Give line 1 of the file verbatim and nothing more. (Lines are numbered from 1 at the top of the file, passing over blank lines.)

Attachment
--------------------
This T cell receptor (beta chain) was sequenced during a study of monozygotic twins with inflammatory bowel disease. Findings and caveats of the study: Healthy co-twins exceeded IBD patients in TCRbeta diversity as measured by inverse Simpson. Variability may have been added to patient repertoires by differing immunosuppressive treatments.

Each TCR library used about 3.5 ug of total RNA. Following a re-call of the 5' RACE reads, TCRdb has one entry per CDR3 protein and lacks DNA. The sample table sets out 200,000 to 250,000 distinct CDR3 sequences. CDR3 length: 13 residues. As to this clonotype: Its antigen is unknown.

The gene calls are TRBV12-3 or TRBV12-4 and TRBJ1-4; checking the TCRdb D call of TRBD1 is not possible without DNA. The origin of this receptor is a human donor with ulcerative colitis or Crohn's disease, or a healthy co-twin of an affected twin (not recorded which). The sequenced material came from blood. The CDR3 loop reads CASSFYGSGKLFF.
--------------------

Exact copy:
This T cell receptor (beta chain) was sequenced during a study of monozygotic twins with inflammatory bowel disease. Findings and caveats of the study: Healthy co-twins exceeded IBD patients in TCRbeta diversity as measured by inverse Simpson. Variability may have been added to patient repertoires by differing immunosuppressive treatments.